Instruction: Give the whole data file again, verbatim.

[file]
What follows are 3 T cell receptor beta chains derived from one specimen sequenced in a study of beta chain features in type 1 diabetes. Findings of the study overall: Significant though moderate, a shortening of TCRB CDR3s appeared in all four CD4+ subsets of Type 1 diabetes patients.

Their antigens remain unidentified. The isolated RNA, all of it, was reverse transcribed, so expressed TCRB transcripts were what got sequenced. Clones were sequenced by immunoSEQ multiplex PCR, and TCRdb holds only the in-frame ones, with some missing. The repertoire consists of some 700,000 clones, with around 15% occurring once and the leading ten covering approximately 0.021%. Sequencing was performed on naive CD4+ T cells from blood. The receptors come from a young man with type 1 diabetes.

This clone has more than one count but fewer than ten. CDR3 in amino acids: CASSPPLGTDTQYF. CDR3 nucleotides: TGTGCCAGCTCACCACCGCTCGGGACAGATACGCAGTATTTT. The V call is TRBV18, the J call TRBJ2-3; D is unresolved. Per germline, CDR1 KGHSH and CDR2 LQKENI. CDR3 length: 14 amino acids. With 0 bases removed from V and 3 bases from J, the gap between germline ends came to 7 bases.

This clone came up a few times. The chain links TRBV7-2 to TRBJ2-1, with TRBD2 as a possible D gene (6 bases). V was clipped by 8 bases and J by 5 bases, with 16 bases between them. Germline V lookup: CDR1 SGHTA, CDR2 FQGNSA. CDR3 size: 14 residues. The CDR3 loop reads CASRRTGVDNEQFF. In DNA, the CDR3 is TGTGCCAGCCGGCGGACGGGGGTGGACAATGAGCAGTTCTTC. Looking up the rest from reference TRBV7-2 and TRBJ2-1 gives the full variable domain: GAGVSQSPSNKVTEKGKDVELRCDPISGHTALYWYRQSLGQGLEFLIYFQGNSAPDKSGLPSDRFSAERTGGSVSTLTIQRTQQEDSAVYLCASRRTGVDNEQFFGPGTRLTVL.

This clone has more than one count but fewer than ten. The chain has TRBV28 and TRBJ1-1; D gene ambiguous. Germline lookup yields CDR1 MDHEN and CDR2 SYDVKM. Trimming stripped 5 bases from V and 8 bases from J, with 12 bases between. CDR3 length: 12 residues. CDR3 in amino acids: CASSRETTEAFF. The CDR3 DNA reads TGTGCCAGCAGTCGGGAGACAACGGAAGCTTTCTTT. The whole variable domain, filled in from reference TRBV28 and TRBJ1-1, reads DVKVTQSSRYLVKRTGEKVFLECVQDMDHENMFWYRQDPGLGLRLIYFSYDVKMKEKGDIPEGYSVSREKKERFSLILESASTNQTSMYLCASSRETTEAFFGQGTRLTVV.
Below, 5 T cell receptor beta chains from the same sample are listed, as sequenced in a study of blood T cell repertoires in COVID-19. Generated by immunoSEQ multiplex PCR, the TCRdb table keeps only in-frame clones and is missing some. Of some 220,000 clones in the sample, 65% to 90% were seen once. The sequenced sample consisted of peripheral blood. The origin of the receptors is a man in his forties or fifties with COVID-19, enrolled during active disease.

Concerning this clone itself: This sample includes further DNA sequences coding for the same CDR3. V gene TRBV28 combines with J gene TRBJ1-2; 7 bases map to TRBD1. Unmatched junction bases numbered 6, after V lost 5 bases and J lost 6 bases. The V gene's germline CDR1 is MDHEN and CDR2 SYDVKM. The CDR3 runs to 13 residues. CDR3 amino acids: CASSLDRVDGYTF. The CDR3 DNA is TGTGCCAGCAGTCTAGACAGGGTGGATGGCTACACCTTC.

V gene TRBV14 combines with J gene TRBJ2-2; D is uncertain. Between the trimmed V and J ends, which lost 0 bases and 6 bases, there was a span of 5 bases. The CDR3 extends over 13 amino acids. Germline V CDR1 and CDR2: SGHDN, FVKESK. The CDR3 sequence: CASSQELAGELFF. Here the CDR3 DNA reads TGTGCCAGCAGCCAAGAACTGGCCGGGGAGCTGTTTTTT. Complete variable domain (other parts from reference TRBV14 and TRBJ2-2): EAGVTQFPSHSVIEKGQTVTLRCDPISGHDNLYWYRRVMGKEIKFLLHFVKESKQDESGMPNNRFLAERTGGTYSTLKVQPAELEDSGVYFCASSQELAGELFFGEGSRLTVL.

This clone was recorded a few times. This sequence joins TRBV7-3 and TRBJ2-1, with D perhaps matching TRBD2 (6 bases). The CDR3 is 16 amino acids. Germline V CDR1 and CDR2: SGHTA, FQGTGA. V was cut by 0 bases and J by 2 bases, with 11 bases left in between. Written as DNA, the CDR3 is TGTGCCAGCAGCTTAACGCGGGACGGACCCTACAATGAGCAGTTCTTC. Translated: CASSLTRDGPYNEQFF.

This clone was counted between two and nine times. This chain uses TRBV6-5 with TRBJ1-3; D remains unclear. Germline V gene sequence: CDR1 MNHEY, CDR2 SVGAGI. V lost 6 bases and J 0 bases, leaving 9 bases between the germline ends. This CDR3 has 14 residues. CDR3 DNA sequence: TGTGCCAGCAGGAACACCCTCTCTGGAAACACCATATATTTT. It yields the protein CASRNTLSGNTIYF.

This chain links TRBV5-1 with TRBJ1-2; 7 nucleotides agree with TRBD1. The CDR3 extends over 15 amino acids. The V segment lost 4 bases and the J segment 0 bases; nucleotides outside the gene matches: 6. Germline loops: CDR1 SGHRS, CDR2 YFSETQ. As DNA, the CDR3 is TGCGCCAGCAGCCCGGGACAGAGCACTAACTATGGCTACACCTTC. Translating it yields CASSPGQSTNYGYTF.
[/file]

What follows are 3 T cell receptor beta chains derived from one specimen sequenced in a study of beta chain features in type 1 diabetes. Findings of the study overall: Significant though moderate, a shortening of TCRB CDR3s appeared in all four CD4+ subsets of Type 1 diabetes patients.

Their antigens remain unidentified. The isolated RNA, all of it, was reverse transcribed, so expressed TCRB transcripts were what got sequenced. Clones were sequenced by immunoSEQ multiplex PCR, and TCRdb holds only the in-frame ones, with some missing. The repertoire consists of some 700,000 clones, with around 15% occurring once and the leading ten covering approximately 0.021%. Sequencing was performed on naive CD4+ T cells from blood. The receptors come from a young man with type 1 diabetes.

This clone has more than one count but fewer than ten. CDR3 in amino acids: CASSPPLGTDTQYF. CDR3 nucleotides: TGTGCCAGCTCACCACCGCTCGGGACAGATACGCAGTATTTT. The V call is TRBV18, the J call TRBJ2-3; D is unresolved. Per germline, CDR1 KGHSH and CDR2 LQKENI. CDR3 length: 14 amino acids. With 0 bases removed from V and 3 bases from J, the gap between germline ends came to 7 bases.

This clone came up a few times. The chain links TRBV7-2 to TRBJ2-1, with TRBD2 as a possible D gene (6 bases). V was clipped by 8 bases and J by 5 bases, with 16 bases between them. Germline V lookup: CDR1 SGHTA, CDR2 FQGNSA. CDR3 size: 14 residues. The CDR3 loop reads CASRRTGVDNEQFF. In DNA, the CDR3 is TGTGCCAGCCGGCGGACGGGGGTGGACAATGAGCAGTTCTTC. Looking up the rest from reference TRBV7-2 and TRBJ2-1 gives the full variable domain: GAGVSQSPSNKVTEKGKDVELRCDPISGHTALYWYRQSLGQGLEFLIYFQGNSAPDKSGLPSDRFSAERTGGSVSTLTIQRTQQEDSAVYLCASRRTGVDNEQFFGPGTRLTVL.

This clone has more than one count but fewer than ten. The chain has TRBV28 and TRBJ1-1; D gene ambiguous. Germline lookup yields CDR1 MDHEN and CDR2 SYDVKM. Trimming stripped 5 bases from V and 8 bases from J, with 12 bases between. CDR3 length: 12 residues. CDR3 in amino acids: CASSRETTEAFF. The CDR3 DNA reads TGTGCCAGCAGTCGGGAGACAACGGAAGCTTTCTTT. The whole variable domain, filled in from reference TRBV28 and TRBJ1-1, reads DVKVTQSSRYLVKRTGEKVFLECVQDMDHENMFWYRQDPGLGLRLIYFSYDVKMKEKGDIPEGYSVSREKKERFSLILESASTNQTSMYLCASSRETTEAFFGQGTRLTVV.
Below, 5 T cell receptor beta chains from the same sample are listed, as sequenced in a study of blood T cell repertoires in COVID-19. Generated by immunoSEQ multiplex PCR, the TCRdb table keeps only in-frame clones and is missing some. Of some 220,000 clones in the sample, 65% to 90% were seen once. The sequenced sample consisted of peripheral blood. The origin of the receptors is a man in his forties or fifties with COVID-19, enrolled during active disease.

Concerning this clone itself: This sample includes further DNA sequences coding for the same CDR3. V gene TRBV28 combines with J gene TRBJ1-2; 7 bases map to TRBD1. Unmatched junction bases numbered 6, after V lost 5 bases and J lost 6 bases. The V gene's germline CDR1 is MDHEN and CDR2 SYDVKM. The CDR3 runs to 13 residues. CDR3 amino acids: CASSLDRVDGYTF. The CDR3 DNA is TGTGCCAGCAGTCTAGACAGGGTGGATGGCTACACCTTC.

V gene TRBV14 combines with J gene TRBJ2-2; D is uncertain. Between the trimmed V and J ends, which lost 0 bases and 6 bases, there was a span of 5 bases. The CDR3 extends over 13 amino acids. Germline V CDR1 and CDR2: SGHDN, FVKESK. The CDR3 sequence: CASSQELAGELFF. Here the CDR3 DNA reads TGTGCCAGCAGCCAAGAACTGGCCGGGGAGCTGTTTTTT. Complete variable domain (other parts from reference TRBV14 and TRBJ2-2): EAGVTQFPSHSVIEKGQTVTLRCDPISGHDNLYWYRRVMGKEIKFLLHFVKESKQDESGMPNNRFLAERTGGTYSTLKVQPAELEDSGVYFCASSQELAGELFFGEGSRLTVL.

This clone was recorded a few times. This sequence joins TRBV7-3 and TRBJ2-1, with D perhaps matching TRBD2 (6 bases). The CDR3 is 16 amino acids. Germline V CDR1 and CDR2: SGHTA, FQGTGA. V was cut by 0 bases and J by 2 bases, with 11 bases left in between. Written as DNA, the CDR3 is TGTGCCAGCAGCTTAACGCGGGACGGACCCTACAATGAGCAGTTCTTC. Translated: CASSLTRDGPYNEQFF.

This clone was counted between two and nine times. This chain uses TRBV6-5 with TRBJ1-3; D remains unclear. Germline V gene sequence: CDR1 MNHEY, CDR2 SVGAGI. V lost 6 bases and J 0 bases, leaving 9 bases between the germline ends. This CDR3 has 14 residues. CDR3 DNA sequence: TGTGCCAGCAGGAACACCCTCTCTGGAAACACCATATATTTT. It yields the protein CASRNTLSGNTIYF.

This chain links TRBV5-1 with TRBJ1-2; 7 nucleotides agree with TRBD1. The CDR3 extends over 15 amino acids. The V segment lost 4 bases and the J segment 0 bases; nucleotides outside the gene matches: 6. Germline loops: CDR1 SGHRS, CDR2 YFSETQ. As DNA, the CDR3 is TGCGCCAGCAGCCCGGGACAGAGCACTAACTATGGCTACACCTTC. Translating it yields CASSPGQSTNYGYTF.